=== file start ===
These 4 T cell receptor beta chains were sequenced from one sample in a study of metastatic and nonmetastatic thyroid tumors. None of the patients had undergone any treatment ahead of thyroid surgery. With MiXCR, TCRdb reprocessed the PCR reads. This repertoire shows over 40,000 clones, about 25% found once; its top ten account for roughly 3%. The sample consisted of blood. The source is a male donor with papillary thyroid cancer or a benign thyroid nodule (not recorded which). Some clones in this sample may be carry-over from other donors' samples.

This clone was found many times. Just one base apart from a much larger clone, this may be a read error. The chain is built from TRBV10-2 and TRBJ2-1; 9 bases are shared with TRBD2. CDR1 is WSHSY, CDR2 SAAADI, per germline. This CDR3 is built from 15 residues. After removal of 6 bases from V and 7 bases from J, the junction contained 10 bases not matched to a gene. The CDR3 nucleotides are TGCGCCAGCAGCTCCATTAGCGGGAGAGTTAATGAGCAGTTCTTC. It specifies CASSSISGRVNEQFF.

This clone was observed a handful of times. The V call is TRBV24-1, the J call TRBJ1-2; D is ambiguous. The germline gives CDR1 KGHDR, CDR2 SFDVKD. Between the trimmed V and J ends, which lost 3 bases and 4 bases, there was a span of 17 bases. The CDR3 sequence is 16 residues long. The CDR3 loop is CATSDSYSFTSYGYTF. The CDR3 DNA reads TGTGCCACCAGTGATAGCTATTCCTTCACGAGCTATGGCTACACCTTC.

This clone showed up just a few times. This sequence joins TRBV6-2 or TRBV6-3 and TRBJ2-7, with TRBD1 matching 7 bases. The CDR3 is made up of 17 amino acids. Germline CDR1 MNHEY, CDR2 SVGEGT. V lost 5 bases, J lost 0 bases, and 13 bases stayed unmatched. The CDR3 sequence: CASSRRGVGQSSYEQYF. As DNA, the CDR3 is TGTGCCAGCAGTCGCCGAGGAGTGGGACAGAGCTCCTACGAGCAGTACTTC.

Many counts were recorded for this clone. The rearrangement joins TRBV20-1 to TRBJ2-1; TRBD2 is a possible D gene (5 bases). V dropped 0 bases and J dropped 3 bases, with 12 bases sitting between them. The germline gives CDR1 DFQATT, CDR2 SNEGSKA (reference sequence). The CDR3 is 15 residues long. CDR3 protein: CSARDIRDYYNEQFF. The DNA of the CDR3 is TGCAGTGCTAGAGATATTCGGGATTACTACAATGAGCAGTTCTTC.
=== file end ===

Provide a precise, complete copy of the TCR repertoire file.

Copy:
These 4 T cell receptor beta chains were sequenced from one sample in a study of metastatic and nonmetastatic thyroid tumors. None of the patients had undergone any treatment ahead of thyroid surgery. With MiXCR, TCRdb reprocessed the PCR reads. This repertoire shows over 40,000 clones, about 25% found once; its top ten account for roughly 3%. The sample consisted of blood. The source is a male donor with papillary thyroid cancer or a benign thyroid nodule (not recorded which). Some clones in this sample may be carry-over from other donors' samples.

This clone was found many times. Just one base apart from a much larger clone, this may be a read error. The chain is built from TRBV10-2 and TRBJ2-1; 9 bases are shared with TRBD2. CDR1 is WSHSY, CDR2 SAAADI, per germline. This CDR3 is built from 15 residues. After removal of 6 bases from V and 7 bases from J, the junction contained 10 bases not matched to a gene. The CDR3 nucleotides are TGCGCCAGCAGCTCCATTAGCGGGAGAGTTAATGAGCAGTTCTTC. It specifies CASSSISGRVNEQFF.

This clone was observed a handful of times. The V call is TRBV24-1, the J call TRBJ1-2; D is ambiguous. The germline gives CDR1 KGHDR, CDR2 SFDVKD. Between the trimmed V and J ends, which lost 3 bases and 4 bases, there was a span of 17 bases. The CDR3 sequence is 16 residues long. The CDR3 loop is CATSDSYSFTSYGYTF. The CDR3 DNA reads TGTGCCACCAGTGATAGCTATTCCTTCACGAGCTATGGCTACACCTTC.

This clone showed up just a few times. This sequence joins TRBV6-2 or TRBV6-3 and TRBJ2-7, with TRBD1 matching 7 bases. The CDR3 is made up of 17 amino acids. Germline CDR1 MNHEY, CDR2 SVGEGT. V lost 5 bases, J lost 0 bases, and 13 bases stayed unmatched. The CDR3 sequence: CASSRRGVGQSSYEQYF. As DNA, the CDR3 is TGTGCCAGCAGTCGCCGAGGAGTGGGACAGAGCTCCTACGAGCAGTACTTC.

Many counts were recorded for this clone. The rearrangement joins TRBV20-1 to TRBJ2-1; TRBD2 is a possible D gene (5 bases). V dropped 0 bases and J dropped 3 bases, with 12 bases sitting between them. The germline gives CDR1 DFQATT, CDR2 SNEGSKA (reference sequence). The CDR3 is 15 residues long. CDR3 protein: CSARDIRDYYNEQFF. The DNA of the CDR3 is TGCAGTGCTAGAGATATTCGGGATTACTACAATGAGCAGTTCTTC.